Claudia Schmied is an Austrian politician, a member of the Social Democratic Party of Austria. She attended elementary school and secondary school there. Schmied went on to study business administration at the Vienna University of Business, she worked at the Investkredit Bank AG from 1983 to 1997. From 1997 to 1999, she was a policy advisor to the German Minister of Finance Rudolf Edlinger. From 2000 to 2004, she was head of the finance department at Investkredit Bank AG, she served on the board of Kommunalkredit Austria from 2004 to 2007 and on the board of Dexia Kommunalkredit Bank AG from 2005 to 2007. She was a lecturer at the Vienna University of Economics and Business. Schmied was Minister of Education, the Arts and Cultural Affairs from 2007 to 2013, serving in the Gusenbauer government and the first Faymann government. At the end of September 2013, she announced her decision to leave politics
Perg is a city in the Austrian state of Upper Austria, capital of the district of the same name. In the eastern part of the Duchy of Bavaria, Perg belonged to Austria from the 12th century on. In 1269 it received commercial privileges from King Ottokar II of Bohemia, from 1490 it was part of the Principality of Austria on the Ems. Autonomous from 1542, it was occupied several times during the Napoleonic Wars. Einhorn, a large unicorn sculpture inspired to the city's coat of arms. Seifensiederhaus, built in 1563; the Late Baroque Kalvarienbergkirche Pranger, a column in the main square of the city, built in 1587. Steinbrecherhaus, a little house in old quarries of Perg with original furnishing, built in 1802
Maria Theresia Fekter is an Austrian politician and was the Austrian Minister of Finance between 2011 and 2013. Before that, she was Minister of the Interior. On 27 June 2008, it was announced by her party that she was to be appointed as the new Interior Minister in the Gusenbauer cabinet, following Günther Platter, who became the new Governor of Tyrol. During her career as Interior Minister, she became known as a hardliner when it came to immigration and asylum policies, earning her the unofficial title of an Austrian "Iron Lady"; because her family made a fortune producing gravel Fekter is referred to as "Schottermitzi". Doctor of Law, Johannes Kepler University Linz Magistra rerum socialium oeconomicarumque, Johannes Kepler University Linz Engagement in her parents' gravel pit and carrying business, managing partner Municipal councillor in Attnang-Puchheim Member of the executive committee of the Österreichischer Wirtschaftsbund State Secretary in the Ministry of Economic Affairs Member of the National Council Ombudsman Federal Minister of the Interior Minister of Finance Salzburg Festival, Member of the Board of Trustees African Development Bank, Member of the Board of Governors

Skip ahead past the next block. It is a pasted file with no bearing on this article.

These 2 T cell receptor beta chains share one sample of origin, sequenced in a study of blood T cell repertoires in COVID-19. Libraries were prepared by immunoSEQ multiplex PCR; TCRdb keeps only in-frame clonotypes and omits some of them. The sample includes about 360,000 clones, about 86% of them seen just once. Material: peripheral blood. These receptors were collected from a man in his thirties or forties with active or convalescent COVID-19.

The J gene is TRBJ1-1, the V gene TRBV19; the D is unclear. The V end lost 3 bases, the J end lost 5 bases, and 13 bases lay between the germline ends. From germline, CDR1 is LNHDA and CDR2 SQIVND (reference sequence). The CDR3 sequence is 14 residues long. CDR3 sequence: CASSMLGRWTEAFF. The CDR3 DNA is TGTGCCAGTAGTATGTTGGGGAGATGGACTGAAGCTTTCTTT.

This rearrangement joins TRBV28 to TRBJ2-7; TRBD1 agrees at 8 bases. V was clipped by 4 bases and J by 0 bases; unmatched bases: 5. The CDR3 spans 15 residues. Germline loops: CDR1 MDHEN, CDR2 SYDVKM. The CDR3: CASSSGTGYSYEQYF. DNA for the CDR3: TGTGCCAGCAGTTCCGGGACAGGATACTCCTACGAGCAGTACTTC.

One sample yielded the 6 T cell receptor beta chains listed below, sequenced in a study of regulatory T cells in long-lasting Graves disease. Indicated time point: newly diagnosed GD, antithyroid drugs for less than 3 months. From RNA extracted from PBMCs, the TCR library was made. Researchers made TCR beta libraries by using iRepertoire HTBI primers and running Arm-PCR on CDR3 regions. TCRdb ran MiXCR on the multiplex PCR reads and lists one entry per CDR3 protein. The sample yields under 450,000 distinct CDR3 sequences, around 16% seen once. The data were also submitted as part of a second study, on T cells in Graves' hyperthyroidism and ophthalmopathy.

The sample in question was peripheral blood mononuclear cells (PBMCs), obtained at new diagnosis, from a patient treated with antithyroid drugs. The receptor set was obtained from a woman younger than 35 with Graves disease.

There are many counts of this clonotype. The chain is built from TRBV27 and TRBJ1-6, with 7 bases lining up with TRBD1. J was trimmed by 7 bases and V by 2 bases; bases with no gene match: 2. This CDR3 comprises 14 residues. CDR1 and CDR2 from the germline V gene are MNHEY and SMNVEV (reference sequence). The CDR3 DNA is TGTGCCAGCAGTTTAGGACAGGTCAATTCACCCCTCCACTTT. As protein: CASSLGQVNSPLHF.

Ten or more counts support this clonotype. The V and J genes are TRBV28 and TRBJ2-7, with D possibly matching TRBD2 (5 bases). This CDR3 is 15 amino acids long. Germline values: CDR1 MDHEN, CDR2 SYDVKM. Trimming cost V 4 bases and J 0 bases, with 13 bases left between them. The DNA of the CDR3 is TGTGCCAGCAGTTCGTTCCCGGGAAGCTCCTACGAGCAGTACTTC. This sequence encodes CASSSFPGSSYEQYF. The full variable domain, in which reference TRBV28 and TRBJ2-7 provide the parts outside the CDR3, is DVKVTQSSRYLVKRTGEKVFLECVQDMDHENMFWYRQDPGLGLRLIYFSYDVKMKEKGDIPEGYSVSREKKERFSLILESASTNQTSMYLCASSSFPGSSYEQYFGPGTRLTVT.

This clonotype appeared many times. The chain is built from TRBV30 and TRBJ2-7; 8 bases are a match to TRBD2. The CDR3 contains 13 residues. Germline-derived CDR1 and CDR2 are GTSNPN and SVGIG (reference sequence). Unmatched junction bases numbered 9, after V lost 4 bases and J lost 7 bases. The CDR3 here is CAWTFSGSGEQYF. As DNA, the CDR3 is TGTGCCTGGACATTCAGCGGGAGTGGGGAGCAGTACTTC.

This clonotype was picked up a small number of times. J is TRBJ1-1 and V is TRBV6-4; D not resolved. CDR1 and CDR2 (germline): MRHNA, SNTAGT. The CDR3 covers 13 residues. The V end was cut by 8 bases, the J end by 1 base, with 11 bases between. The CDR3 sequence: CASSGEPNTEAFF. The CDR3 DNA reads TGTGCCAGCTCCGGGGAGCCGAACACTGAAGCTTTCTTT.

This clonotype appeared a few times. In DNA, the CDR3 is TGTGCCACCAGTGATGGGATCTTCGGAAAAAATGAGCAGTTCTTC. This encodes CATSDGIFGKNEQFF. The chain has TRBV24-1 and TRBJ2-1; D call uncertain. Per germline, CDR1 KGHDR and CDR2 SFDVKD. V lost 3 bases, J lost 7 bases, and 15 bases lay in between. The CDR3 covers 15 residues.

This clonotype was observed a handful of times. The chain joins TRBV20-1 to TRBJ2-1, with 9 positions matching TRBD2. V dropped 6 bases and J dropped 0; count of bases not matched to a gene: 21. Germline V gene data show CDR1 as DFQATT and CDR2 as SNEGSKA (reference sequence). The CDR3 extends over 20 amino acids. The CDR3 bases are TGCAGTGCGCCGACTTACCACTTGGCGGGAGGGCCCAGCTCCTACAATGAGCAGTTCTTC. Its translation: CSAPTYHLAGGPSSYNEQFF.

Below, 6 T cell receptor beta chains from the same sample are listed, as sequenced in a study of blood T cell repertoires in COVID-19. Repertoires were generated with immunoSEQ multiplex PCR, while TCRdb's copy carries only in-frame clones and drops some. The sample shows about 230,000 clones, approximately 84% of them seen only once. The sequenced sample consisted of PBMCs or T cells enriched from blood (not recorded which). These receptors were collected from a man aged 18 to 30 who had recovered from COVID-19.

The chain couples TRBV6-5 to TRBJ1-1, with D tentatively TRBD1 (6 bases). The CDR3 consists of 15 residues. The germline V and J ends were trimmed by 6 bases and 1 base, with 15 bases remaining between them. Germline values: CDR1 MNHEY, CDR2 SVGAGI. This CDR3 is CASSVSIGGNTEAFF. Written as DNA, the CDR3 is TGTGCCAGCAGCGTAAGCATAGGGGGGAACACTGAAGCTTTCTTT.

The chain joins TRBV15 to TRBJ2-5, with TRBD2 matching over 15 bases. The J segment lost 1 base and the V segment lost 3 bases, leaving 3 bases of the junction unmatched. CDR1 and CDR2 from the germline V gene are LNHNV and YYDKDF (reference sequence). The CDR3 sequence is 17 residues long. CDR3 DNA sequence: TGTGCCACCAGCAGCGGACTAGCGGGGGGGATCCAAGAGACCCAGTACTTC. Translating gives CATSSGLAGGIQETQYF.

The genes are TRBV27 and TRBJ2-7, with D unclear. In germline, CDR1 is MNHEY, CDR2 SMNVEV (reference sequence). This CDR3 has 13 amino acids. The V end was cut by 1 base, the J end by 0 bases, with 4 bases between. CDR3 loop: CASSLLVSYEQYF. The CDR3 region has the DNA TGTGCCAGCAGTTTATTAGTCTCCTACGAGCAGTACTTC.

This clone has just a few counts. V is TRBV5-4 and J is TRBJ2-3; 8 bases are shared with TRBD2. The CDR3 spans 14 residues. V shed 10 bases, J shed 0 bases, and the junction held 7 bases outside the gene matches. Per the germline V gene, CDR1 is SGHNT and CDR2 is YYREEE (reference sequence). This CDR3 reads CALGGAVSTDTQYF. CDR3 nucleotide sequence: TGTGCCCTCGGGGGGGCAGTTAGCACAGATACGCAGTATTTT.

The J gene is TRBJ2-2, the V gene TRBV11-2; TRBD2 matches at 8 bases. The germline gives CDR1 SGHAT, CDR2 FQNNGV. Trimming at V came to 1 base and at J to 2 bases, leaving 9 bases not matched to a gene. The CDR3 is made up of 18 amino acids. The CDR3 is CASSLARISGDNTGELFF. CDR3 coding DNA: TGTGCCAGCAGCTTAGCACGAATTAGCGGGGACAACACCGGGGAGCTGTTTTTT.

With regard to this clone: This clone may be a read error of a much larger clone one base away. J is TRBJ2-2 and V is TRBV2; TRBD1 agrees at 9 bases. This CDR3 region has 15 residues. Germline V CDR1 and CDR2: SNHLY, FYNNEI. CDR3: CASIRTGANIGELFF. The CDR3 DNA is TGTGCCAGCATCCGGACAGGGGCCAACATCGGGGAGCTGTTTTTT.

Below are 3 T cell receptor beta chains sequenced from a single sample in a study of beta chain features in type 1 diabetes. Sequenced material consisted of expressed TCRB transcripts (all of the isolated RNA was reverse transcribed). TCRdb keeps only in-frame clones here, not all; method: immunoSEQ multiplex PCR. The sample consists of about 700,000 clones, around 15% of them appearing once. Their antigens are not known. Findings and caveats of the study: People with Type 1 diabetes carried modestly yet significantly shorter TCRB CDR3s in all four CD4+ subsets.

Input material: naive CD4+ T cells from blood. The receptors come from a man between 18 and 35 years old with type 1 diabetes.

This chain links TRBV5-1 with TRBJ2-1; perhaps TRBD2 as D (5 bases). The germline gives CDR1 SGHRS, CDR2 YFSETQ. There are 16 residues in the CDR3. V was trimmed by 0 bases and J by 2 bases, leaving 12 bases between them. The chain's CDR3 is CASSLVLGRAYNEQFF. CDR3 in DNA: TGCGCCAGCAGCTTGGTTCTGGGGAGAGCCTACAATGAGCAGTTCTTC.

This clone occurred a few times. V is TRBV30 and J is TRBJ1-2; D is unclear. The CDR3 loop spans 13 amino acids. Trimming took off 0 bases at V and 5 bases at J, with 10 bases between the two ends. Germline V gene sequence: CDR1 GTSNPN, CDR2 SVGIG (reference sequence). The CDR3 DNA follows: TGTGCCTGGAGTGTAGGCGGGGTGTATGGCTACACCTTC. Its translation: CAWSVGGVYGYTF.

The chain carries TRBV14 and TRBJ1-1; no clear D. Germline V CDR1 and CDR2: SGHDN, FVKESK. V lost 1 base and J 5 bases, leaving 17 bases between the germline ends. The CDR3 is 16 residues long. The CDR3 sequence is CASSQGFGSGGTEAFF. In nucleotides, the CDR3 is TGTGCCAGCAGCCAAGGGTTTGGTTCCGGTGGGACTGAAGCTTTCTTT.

National Council (Austria)
The National Council is one of the two houses of the Austrian Parliament and is referred to as the lower house. The constitution endows the National Council far more power than the Federal Council; the National Council is. Bills passed by the National Council are sent to the Federal Council for corroboration. If the Federal Council approves of the bill or does nothing for eight weeks, the bill has succeeded. If the Federal Council vetoes the bill, the National Council may still force it into law by just passing it again. In other words, the Federal Council does not have any real power to prevent adoption of legislation, the National Council being trivially able to override it. There are three exceptions to this rule: Constitutional laws or regulations limiting the competencies of the federal states Laws relating to the rights of the Federal Council itself Treaties concerning the jurisdiction of the federal states; the approval of the National Council is required for most of the prerogatives of the Federal Assembly to be exercised.
For example, motions to call for a referendum aimed at having the President removed from office by the electorate, motions to declare war all need a two-thirds majority in the National Council. Only motions to impeach the President can be from the Federal Council; the 183 members of the National Council are elected by nationwide popular vote for a term of five years. National Council elections are general elections; the voting system aims at party-list proportional representation and uses open lists: For the purpose of National Council elections, the nine states of Austria constitute regional electoral districts. The nine regional electoral districts are subdivided into a total of 43 local electoral districts. Political parties submit separate ranked lists of candidates for each district, regional or local, in which they have chosen to run, they submit a federal-level list. Votes cast are first counted within their local electoral districts. Since there are 43 local districts but 183 seats to fill, most local districts are multi-member districts.